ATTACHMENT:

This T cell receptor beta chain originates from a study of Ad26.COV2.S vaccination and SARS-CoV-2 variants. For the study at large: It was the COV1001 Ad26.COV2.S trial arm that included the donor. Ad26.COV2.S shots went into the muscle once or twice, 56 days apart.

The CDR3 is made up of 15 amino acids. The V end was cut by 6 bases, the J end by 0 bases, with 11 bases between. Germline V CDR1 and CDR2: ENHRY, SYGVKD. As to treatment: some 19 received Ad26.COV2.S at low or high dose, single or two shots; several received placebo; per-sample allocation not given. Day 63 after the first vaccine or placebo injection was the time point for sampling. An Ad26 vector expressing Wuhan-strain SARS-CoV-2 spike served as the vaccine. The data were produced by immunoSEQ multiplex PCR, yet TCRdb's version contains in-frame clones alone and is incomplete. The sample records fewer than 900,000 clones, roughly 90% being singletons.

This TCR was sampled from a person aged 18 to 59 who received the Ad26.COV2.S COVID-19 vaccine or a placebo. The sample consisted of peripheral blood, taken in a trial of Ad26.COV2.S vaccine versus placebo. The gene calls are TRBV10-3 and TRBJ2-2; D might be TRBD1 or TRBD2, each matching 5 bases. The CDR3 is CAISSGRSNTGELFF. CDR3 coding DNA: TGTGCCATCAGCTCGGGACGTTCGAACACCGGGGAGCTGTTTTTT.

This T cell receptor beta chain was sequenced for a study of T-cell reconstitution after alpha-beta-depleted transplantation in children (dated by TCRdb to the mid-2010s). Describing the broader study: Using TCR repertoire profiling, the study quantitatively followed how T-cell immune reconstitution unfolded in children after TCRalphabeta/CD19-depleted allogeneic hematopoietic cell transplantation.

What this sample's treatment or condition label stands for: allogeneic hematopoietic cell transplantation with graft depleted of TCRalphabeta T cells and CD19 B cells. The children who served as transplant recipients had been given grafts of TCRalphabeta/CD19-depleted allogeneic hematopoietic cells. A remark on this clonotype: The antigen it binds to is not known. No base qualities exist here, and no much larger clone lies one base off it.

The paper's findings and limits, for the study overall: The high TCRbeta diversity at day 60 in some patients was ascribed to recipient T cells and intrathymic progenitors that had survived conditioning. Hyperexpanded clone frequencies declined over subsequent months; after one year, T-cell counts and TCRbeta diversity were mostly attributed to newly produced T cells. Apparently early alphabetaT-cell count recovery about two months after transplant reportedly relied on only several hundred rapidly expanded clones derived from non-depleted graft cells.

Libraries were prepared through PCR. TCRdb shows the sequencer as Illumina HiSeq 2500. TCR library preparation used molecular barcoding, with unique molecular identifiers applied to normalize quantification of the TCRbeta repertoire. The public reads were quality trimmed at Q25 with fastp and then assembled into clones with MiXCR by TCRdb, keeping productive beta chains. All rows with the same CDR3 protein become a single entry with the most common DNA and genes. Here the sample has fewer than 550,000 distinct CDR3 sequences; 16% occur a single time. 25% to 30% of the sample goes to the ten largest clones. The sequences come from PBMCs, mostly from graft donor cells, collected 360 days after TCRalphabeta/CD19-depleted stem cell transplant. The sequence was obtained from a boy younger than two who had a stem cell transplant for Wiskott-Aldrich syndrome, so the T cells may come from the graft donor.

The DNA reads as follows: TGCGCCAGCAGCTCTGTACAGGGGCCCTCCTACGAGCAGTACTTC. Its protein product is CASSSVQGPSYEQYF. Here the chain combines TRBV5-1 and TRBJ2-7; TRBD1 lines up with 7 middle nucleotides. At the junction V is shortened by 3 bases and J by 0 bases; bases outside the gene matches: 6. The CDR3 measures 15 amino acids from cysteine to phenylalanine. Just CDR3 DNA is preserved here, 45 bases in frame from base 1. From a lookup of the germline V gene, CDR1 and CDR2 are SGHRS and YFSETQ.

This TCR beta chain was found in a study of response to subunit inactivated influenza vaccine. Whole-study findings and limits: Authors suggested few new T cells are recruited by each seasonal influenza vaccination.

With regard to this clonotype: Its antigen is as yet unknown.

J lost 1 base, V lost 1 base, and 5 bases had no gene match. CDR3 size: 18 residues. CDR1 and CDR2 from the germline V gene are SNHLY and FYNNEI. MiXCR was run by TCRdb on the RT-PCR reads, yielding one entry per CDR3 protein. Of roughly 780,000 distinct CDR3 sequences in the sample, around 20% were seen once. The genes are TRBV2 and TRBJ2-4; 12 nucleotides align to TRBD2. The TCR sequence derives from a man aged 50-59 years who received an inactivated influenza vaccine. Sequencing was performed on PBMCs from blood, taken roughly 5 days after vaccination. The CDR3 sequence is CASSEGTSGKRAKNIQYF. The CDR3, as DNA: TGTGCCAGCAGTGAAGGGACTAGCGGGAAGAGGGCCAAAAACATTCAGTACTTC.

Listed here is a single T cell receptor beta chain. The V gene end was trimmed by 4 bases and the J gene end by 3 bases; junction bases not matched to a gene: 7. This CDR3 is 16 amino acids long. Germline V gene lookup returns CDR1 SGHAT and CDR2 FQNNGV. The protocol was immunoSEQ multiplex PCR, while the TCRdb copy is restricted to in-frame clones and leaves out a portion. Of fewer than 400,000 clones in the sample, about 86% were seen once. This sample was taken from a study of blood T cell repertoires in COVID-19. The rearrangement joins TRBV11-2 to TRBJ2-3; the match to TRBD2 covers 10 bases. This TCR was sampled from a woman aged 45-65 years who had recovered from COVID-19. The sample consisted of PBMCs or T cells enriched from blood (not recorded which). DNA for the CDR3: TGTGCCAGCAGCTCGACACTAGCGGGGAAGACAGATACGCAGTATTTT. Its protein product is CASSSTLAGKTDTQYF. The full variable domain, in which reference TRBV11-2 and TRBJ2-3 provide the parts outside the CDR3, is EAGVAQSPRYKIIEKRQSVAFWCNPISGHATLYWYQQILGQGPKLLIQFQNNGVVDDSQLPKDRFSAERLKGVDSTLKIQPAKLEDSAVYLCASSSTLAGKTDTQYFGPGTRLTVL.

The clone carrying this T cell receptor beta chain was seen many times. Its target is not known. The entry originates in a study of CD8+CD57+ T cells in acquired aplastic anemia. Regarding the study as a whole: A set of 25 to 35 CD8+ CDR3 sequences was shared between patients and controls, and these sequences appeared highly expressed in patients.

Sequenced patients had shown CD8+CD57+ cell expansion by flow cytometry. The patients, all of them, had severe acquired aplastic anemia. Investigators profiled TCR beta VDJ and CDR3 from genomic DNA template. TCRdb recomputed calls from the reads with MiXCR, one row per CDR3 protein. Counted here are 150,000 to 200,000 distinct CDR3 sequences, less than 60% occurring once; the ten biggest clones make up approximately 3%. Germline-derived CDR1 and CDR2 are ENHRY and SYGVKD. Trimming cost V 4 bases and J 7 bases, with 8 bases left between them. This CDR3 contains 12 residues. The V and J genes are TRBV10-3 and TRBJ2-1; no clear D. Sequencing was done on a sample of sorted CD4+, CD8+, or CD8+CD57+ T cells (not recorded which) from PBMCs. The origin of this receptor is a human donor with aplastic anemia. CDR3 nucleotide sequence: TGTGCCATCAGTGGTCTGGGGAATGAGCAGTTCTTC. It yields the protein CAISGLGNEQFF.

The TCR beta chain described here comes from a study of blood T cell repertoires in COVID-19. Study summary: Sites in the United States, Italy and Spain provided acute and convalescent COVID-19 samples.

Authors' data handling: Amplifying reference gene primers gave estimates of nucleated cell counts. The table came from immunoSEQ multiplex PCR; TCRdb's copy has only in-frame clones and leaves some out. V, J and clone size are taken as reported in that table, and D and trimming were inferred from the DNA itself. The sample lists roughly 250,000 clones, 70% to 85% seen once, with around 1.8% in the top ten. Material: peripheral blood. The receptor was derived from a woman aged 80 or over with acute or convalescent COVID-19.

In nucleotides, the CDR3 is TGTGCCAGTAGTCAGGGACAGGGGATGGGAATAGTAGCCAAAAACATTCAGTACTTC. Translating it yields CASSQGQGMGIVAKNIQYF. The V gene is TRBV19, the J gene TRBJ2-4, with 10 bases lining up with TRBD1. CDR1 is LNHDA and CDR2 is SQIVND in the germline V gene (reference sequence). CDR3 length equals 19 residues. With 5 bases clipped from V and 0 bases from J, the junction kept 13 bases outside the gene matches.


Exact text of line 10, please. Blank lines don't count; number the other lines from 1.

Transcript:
With regard to this clonotype: Its antigen is as yet unknown.